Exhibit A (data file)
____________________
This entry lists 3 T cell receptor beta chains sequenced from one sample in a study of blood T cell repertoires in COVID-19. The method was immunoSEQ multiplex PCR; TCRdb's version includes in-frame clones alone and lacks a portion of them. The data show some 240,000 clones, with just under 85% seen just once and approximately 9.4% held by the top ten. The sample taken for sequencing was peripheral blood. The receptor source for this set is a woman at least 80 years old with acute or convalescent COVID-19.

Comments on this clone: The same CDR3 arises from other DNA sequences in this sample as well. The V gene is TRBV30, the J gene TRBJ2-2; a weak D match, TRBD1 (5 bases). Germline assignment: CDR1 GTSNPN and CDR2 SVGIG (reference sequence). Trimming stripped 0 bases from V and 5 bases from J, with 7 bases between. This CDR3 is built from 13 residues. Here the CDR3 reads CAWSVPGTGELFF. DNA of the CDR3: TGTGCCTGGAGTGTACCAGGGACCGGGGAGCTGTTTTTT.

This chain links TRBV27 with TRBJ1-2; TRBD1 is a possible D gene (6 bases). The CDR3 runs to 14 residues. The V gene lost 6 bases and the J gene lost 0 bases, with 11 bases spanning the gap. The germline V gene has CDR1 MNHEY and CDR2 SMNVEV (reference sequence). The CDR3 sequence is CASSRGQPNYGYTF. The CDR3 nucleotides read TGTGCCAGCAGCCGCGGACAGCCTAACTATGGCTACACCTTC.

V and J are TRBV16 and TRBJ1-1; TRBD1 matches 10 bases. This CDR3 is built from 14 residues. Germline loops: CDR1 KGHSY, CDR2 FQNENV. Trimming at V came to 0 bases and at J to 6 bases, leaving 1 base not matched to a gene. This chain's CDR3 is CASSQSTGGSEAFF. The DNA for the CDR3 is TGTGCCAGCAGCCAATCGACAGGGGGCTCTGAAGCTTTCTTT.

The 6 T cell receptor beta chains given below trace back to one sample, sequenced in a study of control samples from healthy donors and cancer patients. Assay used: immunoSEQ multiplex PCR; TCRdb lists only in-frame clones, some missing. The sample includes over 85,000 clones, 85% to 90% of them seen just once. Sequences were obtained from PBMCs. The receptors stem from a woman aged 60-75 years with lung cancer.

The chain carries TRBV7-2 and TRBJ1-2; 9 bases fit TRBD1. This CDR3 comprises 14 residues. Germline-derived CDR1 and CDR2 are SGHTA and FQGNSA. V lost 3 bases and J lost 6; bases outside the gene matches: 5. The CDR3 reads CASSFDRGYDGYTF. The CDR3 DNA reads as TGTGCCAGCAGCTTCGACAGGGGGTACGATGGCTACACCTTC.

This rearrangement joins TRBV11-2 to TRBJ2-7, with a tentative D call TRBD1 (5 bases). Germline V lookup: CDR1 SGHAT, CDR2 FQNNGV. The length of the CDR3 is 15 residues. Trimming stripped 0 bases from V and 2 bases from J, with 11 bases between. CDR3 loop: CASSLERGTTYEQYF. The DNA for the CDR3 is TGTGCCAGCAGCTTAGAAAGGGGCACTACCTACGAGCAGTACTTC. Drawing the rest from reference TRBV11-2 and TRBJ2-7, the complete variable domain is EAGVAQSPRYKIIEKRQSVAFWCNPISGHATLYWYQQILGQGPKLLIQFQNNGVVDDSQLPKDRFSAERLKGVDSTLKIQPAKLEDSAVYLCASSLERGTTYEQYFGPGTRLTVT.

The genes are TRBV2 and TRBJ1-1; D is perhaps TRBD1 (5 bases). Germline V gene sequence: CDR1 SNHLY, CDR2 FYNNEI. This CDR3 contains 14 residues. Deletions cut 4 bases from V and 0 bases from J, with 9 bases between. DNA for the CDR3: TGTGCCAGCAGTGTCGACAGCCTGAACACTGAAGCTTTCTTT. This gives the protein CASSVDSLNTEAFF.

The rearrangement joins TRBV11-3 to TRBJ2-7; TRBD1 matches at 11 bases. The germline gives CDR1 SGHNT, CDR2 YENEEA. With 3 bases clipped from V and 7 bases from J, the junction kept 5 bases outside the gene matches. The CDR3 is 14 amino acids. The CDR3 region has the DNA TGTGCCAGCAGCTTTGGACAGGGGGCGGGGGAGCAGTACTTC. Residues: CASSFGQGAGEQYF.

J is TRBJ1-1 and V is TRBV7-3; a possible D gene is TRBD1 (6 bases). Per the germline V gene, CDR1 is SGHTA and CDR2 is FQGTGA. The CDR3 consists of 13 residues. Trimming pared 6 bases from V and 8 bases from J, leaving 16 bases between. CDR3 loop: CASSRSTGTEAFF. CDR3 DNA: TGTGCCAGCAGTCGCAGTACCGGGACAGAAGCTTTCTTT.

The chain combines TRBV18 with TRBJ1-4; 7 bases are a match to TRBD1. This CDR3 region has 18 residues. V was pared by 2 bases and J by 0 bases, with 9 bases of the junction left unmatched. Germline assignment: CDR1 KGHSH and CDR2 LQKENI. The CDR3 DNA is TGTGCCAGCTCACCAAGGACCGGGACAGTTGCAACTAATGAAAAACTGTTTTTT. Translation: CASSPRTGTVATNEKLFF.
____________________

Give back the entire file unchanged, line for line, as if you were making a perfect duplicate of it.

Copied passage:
This entry lists 3 T cell receptor beta chains sequenced from one sample in a study of blood T cell repertoires in COVID-19. The method was immunoSEQ multiplex PCR; TCRdb's version includes in-frame clones alone and lacks a portion of them. The data show some 240,000 clones, with just under 85% seen just once and approximately 9.4% held by the top ten. The sample taken for sequencing was peripheral blood. The receptor source for this set is a woman at least 80 years old with acute or convalescent COVID-19.

Comments on this clone: The same CDR3 arises from other DNA sequences in this sample as well. The V gene is TRBV30, the J gene TRBJ2-2; a weak D match, TRBD1 (5 bases). Germline assignment: CDR1 GTSNPN and CDR2 SVGIG (reference sequence). Trimming stripped 0 bases from V and 5 bases from J, with 7 bases between. This CDR3 is built from 13 residues. Here the CDR3 reads CAWSVPGTGELFF. DNA of the CDR3: TGTGCCTGGAGTGTACCAGGGACCGGGGAGCTGTTTTTT.

This chain links TRBV27 with TRBJ1-2; TRBD1 is a possible D gene (6 bases). The CDR3 runs to 14 residues. The V gene lost 6 bases and the J gene lost 0 bases, with 11 bases spanning the gap. The germline V gene has CDR1 MNHEY and CDR2 SMNVEV (reference sequence). The CDR3 sequence is CASSRGQPNYGYTF. The CDR3 nucleotides read TGTGCCAGCAGCCGCGGACAGCCTAACTATGGCTACACCTTC.

V and J are TRBV16 and TRBJ1-1; TRBD1 matches 10 bases. This CDR3 is built from 14 residues. Germline loops: CDR1 KGHSY, CDR2 FQNENV. Trimming at V came to 0 bases and at J to 6 bases, leaving 1 base not matched to a gene. This chain's CDR3 is CASSQSTGGSEAFF. The DNA for the CDR3 is TGTGCCAGCAGCCAATCGACAGGGGGCTCTGAAGCTTTCTTT.

The 6 T cell receptor beta chains given below trace back to one sample, sequenced in a study of control samples from healthy donors and cancer patients. Assay used: immunoSEQ multiplex PCR; TCRdb lists only in-frame clones, some missing. The sample includes over 85,000 clones, 85% to 90% of them seen just once. Sequences were obtained from PBMCs. The receptors stem from a woman aged 60-75 years with lung cancer.

The chain carries TRBV7-2 and TRBJ1-2; 9 bases fit TRBD1. This CDR3 comprises 14 residues. Germline-derived CDR1 and CDR2 are SGHTA and FQGNSA. V lost 3 bases and J lost 6; bases outside the gene matches: 5. The CDR3 reads CASSFDRGYDGYTF. The CDR3 DNA reads as TGTGCCAGCAGCTTCGACAGGGGGTACGATGGCTACACCTTC.

This rearrangement joins TRBV11-2 to TRBJ2-7, with a tentative D call TRBD1 (5 bases). Germline V lookup: CDR1 SGHAT, CDR2 FQNNGV. The length of the CDR3 is 15 residues. Trimming stripped 0 bases from V and 2 bases from J, with 11 bases between. CDR3 loop: CASSLERGTTYEQYF. The DNA for the CDR3 is TGTGCCAGCAGCTTAGAAAGGGGCACTACCTACGAGCAGTACTTC. Drawing the rest from reference TRBV11-2 and TRBJ2-7, the complete variable domain is EAGVAQSPRYKIIEKRQSVAFWCNPISGHATLYWYQQILGQGPKLLIQFQNNGVVDDSQLPKDRFSAERLKGVDSTLKIQPAKLEDSAVYLCASSLERGTTYEQYFGPGTRLTVT.

The genes are TRBV2 and TRBJ1-1; D is perhaps TRBD1 (5 bases). Germline V gene sequence: CDR1 SNHLY, CDR2 FYNNEI. This CDR3 contains 14 residues. Deletions cut 4 bases from V and 0 bases from J, with 9 bases between. DNA for the CDR3: TGTGCCAGCAGTGTCGACAGCCTGAACACTGAAGCTTTCTTT. This gives the protein CASSVDSLNTEAFF.

The rearrangement joins TRBV11-3 to TRBJ2-7; TRBD1 matches at 11 bases. The germline gives CDR1 SGHNT, CDR2 YENEEA. With 3 bases clipped from V and 7 bases from J, the junction kept 5 bases outside the gene matches. The CDR3 is 14 amino acids. The CDR3 region has the DNA TGTGCCAGCAGCTTTGGACAGGGGGCGGGGGAGCAGTACTTC. Residues: CASSFGQGAGEQYF.

J is TRBJ1-1 and V is TRBV7-3; a possible D gene is TRBD1 (6 bases). Per the germline V gene, CDR1 is SGHTA and CDR2 is FQGTGA. The CDR3 consists of 13 residues. Trimming pared 6 bases from V and 8 bases from J, leaving 16 bases between. CDR3 loop: CASSRSTGTEAFF. CDR3 DNA: TGTGCCAGCAGTCGCAGTACCGGGACAGAAGCTTTCTTT.

The chain combines TRBV18 with TRBJ1-4; 7 bases are a match to TRBD1. This CDR3 region has 18 residues. V was pared by 2 bases and J by 0 bases, with 9 bases of the junction left unmatched. Germline assignment: CDR1 KGHSH and CDR2 LQKENI. The CDR3 DNA is TGTGCCAGCTCACCAAGGACCGGGACAGTTGCAACTAATGAAAAACTGTTTTTT. Translation: CASSPRTGTVATNEKLFF.